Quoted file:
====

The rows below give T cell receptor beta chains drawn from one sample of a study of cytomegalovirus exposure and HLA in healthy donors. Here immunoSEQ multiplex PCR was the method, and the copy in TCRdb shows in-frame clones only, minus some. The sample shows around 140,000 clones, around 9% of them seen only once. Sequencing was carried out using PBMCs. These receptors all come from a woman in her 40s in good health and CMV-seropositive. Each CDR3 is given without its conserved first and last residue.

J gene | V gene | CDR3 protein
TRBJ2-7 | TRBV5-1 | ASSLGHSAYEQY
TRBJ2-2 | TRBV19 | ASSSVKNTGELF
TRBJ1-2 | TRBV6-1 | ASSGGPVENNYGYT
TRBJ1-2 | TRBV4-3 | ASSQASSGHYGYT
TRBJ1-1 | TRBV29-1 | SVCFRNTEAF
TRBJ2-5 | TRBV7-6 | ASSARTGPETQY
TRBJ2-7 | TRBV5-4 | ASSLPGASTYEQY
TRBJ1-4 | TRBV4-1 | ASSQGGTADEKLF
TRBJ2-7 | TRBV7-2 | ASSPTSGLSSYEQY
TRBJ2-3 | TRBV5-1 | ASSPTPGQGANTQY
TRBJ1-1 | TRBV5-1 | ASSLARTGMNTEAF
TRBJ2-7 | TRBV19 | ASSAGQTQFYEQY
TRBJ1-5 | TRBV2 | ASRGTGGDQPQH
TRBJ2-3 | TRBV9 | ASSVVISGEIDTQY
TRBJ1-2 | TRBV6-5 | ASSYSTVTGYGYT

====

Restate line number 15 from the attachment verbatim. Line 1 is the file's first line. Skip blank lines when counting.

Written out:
TRBJ1-5 | TRBV2 | ASRGTGGDQPQH